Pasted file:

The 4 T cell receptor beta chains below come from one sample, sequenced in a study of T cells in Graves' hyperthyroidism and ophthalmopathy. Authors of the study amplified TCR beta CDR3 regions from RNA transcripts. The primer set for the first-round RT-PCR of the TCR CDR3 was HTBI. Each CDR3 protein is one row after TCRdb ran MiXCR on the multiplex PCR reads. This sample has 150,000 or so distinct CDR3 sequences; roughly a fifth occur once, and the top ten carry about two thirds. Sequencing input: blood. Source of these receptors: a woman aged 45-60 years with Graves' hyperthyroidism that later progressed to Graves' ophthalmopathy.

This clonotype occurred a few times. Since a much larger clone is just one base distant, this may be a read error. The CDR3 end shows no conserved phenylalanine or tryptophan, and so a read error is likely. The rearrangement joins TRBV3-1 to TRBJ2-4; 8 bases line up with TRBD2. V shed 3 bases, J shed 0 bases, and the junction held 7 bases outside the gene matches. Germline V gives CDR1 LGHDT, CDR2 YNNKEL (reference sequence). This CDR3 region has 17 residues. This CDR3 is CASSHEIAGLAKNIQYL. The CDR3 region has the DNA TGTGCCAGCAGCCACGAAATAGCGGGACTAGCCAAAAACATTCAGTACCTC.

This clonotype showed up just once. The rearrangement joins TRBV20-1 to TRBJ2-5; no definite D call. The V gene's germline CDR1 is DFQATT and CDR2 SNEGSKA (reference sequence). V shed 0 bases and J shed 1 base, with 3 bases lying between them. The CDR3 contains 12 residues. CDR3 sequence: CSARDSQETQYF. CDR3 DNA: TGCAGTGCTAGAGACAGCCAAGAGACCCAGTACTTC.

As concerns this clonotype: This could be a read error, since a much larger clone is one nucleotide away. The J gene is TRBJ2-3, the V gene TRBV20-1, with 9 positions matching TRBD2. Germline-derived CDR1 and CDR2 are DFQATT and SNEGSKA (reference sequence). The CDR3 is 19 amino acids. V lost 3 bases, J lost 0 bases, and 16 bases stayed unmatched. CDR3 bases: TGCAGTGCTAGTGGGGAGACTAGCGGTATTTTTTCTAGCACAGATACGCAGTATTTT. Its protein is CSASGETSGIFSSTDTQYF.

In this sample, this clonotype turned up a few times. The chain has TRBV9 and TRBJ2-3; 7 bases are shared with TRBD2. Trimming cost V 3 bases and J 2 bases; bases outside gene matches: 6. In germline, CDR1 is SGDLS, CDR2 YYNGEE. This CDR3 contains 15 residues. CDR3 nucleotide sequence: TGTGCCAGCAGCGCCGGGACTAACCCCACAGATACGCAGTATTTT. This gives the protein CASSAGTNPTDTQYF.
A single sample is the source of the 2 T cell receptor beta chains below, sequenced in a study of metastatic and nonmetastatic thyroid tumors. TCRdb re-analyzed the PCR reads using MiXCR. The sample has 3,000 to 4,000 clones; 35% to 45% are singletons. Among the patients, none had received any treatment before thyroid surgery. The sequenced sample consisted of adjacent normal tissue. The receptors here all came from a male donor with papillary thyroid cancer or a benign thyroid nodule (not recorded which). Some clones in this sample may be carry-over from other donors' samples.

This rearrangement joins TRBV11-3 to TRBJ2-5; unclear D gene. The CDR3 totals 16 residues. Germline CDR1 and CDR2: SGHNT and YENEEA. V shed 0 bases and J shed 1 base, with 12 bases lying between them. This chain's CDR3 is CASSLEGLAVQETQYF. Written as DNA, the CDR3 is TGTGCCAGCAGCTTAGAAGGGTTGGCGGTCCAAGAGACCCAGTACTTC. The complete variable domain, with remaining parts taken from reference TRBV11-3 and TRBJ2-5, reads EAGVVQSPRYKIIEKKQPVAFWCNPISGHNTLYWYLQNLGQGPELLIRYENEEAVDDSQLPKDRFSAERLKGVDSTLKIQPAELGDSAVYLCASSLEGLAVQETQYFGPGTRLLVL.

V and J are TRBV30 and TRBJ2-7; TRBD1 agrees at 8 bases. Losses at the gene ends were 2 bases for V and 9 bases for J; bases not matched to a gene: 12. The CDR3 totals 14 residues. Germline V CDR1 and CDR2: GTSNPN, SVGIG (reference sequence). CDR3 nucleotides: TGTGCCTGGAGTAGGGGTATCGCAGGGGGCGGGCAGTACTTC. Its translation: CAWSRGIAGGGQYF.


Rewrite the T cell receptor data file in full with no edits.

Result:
The 4 T cell receptor beta chains below come from one sample, sequenced in a study of T cells in Graves' hyperthyroidism and ophthalmopathy. Authors of the study amplified TCR beta CDR3 regions from RNA transcripts. The primer set for the first-round RT-PCR of the TCR CDR3 was HTBI. Each CDR3 protein is one row after TCRdb ran MiXCR on the multiplex PCR reads. This sample has 150,000 or so distinct CDR3 sequences; roughly a fifth occur once, and the top ten carry about two thirds. Sequencing input: blood. Source of these receptors: a woman aged 45-60 years with Graves' hyperthyroidism that later progressed to Graves' ophthalmopathy.

This clonotype occurred a few times. Since a much larger clone is just one base distant, this may be a read error. The CDR3 end shows no conserved phenylalanine or tryptophan, and so a read error is likely. The rearrangement joins TRBV3-1 to TRBJ2-4; 8 bases line up with TRBD2. V shed 3 bases, J shed 0 bases, and the junction held 7 bases outside the gene matches. Germline V gives CDR1 LGHDT, CDR2 YNNKEL (reference sequence). This CDR3 region has 17 residues. This CDR3 is CASSHEIAGLAKNIQYL. The CDR3 region has the DNA TGTGCCAGCAGCCACGAAATAGCGGGACTAGCCAAAAACATTCAGTACCTC.

This clonotype showed up just once. The rearrangement joins TRBV20-1 to TRBJ2-5; no definite D call. The V gene's germline CDR1 is DFQATT and CDR2 SNEGSKA (reference sequence). V shed 0 bases and J shed 1 base, with 3 bases lying between them. The CDR3 contains 12 residues. CDR3 sequence: CSARDSQETQYF. CDR3 DNA: TGCAGTGCTAGAGACAGCCAAGAGACCCAGTACTTC.

As concerns this clonotype: This could be a read error, since a much larger clone is one nucleotide away. The J gene is TRBJ2-3, the V gene TRBV20-1, with 9 positions matching TRBD2. Germline-derived CDR1 and CDR2 are DFQATT and SNEGSKA (reference sequence). The CDR3 is 19 amino acids. V lost 3 bases, J lost 0 bases, and 16 bases stayed unmatched. CDR3 bases: TGCAGTGCTAGTGGGGAGACTAGCGGTATTTTTTCTAGCACAGATACGCAGTATTTT. Its protein is CSASGETSGIFSSTDTQYF.

In this sample, this clonotype turned up a few times. The chain has TRBV9 and TRBJ2-3; 7 bases are shared with TRBD2. Trimming cost V 3 bases and J 2 bases; bases outside gene matches: 6. In germline, CDR1 is SGDLS, CDR2 YYNGEE. This CDR3 contains 15 residues. CDR3 nucleotide sequence: TGTGCCAGCAGCGCCGGGACTAACCCCACAGATACGCAGTATTTT. This gives the protein CASSAGTNPTDTQYF.
A single sample is the source of the 2 T cell receptor beta chains below, sequenced in a study of metastatic and nonmetastatic thyroid tumors. TCRdb re-analyzed the PCR reads using MiXCR. The sample has 3,000 to 4,000 clones; 35% to 45% are singletons. Among the patients, none had received any treatment before thyroid surgery. The sequenced sample consisted of adjacent normal tissue. The receptors here all came from a male donor with papillary thyroid cancer or a benign thyroid nodule (not recorded which). Some clones in this sample may be carry-over from other donors' samples.

This rearrangement joins TRBV11-3 to TRBJ2-5; unclear D gene. The CDR3 totals 16 residues. Germline CDR1 and CDR2: SGHNT and YENEEA. V shed 0 bases and J shed 1 base, with 12 bases lying between them. This chain's CDR3 is CASSLEGLAVQETQYF. Written as DNA, the CDR3 is TGTGCCAGCAGCTTAGAAGGGTTGGCGGTCCAAGAGACCCAGTACTTC. The complete variable domain, with remaining parts taken from reference TRBV11-3 and TRBJ2-5, reads EAGVVQSPRYKIIEKKQPVAFWCNPISGHNTLYWYLQNLGQGPELLIRYENEEAVDDSQLPKDRFSAERLKGVDSTLKIQPAELGDSAVYLCASSLEGLAVQETQYFGPGTRLLVL.

V and J are TRBV30 and TRBJ2-7; TRBD1 agrees at 8 bases. Losses at the gene ends were 2 bases for V and 9 bases for J; bases not matched to a gene: 12. The CDR3 totals 14 residues. Germline V CDR1 and CDR2: GTSNPN, SVGIG (reference sequence). CDR3 nucleotides: TGTGCCTGGAGTAGGGGTATCGCAGGGGGCGGGCAGTACTTC. Its translation: CAWSRGIAGGGQYF.